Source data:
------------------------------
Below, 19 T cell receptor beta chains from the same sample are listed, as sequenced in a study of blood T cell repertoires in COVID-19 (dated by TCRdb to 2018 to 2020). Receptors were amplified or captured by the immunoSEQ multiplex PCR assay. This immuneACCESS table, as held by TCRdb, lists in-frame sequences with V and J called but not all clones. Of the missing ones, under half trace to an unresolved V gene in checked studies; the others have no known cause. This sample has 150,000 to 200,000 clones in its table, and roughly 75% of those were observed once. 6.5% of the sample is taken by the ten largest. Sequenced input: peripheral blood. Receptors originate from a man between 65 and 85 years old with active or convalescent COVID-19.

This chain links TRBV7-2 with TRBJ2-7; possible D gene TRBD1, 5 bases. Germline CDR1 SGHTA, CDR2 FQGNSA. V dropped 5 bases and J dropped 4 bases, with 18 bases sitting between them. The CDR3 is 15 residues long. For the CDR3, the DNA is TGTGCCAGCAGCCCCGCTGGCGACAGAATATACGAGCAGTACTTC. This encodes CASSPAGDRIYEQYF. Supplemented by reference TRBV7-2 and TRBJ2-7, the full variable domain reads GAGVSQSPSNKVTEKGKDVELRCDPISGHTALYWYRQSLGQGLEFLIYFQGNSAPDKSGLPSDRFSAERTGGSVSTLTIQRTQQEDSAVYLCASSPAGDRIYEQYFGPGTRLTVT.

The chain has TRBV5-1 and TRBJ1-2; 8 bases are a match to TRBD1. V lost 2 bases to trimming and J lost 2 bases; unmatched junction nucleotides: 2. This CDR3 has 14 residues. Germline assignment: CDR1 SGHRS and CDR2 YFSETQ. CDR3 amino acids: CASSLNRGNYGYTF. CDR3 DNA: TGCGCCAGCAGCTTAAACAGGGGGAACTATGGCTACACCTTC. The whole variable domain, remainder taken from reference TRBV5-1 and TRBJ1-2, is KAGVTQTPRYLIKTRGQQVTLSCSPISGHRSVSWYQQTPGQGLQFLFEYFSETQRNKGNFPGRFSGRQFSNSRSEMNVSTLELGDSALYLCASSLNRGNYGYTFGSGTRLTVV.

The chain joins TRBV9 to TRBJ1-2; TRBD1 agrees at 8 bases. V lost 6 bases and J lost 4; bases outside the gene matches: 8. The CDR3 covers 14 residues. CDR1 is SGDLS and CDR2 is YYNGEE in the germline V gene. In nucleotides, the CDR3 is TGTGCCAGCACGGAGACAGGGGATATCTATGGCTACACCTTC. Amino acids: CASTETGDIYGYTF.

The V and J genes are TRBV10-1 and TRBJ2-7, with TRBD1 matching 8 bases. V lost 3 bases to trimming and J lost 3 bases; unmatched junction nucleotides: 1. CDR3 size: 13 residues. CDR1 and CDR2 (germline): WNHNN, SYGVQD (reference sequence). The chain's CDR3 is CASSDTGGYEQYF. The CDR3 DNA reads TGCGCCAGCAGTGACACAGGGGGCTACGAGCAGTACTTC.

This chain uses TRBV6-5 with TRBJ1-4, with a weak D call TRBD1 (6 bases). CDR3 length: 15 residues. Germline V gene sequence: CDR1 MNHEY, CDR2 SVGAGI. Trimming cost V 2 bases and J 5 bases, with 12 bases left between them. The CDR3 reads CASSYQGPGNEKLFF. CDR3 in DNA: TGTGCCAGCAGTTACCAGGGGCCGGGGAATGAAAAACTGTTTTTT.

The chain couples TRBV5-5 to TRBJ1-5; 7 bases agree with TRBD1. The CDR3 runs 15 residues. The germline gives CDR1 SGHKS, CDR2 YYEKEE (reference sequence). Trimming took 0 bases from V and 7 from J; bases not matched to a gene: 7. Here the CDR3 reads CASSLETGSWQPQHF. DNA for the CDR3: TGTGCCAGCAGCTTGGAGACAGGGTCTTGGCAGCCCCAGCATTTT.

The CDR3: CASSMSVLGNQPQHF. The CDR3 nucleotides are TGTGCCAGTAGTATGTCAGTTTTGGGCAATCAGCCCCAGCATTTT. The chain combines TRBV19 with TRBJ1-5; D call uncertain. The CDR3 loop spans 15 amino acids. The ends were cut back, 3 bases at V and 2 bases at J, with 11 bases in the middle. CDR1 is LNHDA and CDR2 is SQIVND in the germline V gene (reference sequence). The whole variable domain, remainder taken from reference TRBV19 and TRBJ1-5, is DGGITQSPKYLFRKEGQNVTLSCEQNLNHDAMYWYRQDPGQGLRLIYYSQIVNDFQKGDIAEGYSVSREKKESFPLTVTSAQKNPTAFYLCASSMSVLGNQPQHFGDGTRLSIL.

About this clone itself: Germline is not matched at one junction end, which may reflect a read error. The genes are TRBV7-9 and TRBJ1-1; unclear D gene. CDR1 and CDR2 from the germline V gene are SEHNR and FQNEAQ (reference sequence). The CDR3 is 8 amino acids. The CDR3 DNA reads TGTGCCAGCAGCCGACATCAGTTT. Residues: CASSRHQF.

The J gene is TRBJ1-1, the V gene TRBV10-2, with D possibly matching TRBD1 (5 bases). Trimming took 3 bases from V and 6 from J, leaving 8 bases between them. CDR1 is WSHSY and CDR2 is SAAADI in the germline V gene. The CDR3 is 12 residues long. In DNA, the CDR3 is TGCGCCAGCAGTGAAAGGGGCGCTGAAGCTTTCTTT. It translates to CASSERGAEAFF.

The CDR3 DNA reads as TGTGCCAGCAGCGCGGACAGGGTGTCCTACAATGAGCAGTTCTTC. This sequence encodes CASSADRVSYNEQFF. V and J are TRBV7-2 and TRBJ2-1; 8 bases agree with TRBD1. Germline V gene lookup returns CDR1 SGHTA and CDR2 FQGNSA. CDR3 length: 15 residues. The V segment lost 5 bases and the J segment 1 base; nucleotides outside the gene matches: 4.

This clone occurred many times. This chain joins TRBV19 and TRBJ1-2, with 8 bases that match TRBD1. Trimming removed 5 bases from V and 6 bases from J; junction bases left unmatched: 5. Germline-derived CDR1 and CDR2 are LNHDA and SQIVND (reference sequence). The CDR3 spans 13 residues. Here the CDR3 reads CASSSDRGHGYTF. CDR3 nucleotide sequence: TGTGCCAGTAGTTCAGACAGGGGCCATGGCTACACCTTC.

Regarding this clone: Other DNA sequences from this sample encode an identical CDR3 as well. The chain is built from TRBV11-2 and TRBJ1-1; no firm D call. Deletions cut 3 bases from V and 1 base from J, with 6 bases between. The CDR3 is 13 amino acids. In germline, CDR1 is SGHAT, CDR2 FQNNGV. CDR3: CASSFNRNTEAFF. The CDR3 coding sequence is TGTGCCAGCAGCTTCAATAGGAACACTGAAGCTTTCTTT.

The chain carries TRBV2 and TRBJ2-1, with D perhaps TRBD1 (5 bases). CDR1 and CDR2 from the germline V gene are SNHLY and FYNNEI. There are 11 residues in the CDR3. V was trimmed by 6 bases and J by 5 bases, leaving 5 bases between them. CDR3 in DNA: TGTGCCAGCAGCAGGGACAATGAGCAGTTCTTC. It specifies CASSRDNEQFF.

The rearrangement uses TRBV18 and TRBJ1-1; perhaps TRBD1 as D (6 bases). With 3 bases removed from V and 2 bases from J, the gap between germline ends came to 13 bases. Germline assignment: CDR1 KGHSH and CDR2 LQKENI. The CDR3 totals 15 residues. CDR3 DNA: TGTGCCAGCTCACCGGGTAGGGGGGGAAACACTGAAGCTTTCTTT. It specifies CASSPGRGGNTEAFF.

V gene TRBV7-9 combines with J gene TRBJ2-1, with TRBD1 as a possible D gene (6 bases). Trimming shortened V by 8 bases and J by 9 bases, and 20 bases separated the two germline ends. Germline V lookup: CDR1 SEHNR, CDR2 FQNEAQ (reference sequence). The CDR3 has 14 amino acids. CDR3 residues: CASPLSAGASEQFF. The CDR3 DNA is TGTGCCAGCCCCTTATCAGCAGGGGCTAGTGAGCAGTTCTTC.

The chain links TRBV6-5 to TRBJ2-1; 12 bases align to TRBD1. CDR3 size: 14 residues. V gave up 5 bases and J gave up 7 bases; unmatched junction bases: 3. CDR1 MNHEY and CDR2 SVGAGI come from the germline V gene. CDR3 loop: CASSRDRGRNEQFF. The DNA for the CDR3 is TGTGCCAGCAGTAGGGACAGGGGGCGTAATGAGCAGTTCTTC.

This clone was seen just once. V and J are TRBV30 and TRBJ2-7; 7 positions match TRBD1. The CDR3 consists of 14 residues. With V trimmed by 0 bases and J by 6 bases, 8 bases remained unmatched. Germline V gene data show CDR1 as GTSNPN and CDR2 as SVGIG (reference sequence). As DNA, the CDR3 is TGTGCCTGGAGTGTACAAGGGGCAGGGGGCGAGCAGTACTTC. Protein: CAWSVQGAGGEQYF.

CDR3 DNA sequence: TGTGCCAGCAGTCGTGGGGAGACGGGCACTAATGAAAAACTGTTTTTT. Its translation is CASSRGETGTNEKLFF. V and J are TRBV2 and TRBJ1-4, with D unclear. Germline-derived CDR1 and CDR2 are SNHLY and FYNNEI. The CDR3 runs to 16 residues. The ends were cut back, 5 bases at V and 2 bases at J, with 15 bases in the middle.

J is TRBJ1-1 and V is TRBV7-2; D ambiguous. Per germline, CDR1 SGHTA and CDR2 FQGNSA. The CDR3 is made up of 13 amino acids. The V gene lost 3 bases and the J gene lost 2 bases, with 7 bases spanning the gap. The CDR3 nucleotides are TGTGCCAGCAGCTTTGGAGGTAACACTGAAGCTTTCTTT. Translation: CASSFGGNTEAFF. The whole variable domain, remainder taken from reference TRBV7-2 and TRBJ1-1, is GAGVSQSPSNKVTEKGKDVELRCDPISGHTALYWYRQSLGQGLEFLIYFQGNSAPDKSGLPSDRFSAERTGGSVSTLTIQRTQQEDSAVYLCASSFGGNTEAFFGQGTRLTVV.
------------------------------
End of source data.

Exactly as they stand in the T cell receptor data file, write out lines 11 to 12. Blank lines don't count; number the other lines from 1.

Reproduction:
The CDR3 DNA reads as TGTGCCAGCAGCGCGGACAGGGTGTCCTACAATGAGCAGTTCTTC. This sequence encodes CASSADRVSYNEQFF. V and J are TRBV7-2 and TRBJ2-1; 8 bases agree with TRBD1. Germline V gene lookup returns CDR1 SGHTA and CDR2 FQGNSA. CDR3 length: 15 residues. The V segment lost 5 bases and the J segment 1 base; nucleotides outside the gene matches: 4.

This clone occurred many times. This chain joins TRBV19 and TRBJ1-2, with 8 bases that match TRBD1. Trimming removed 5 bases from V and 6 bases from J; junction bases left unmatched: 5. Germline-derived CDR1 and CDR2 are LNHDA and SQIVND (reference sequence). The CDR3 spans 13 residues. Here the CDR3 reads CASSSDRGHGYTF. CDR3 nucleotide sequence: TGTGCCAGTAGTTCAGACAGGGGCCATGGCTACACCTTC.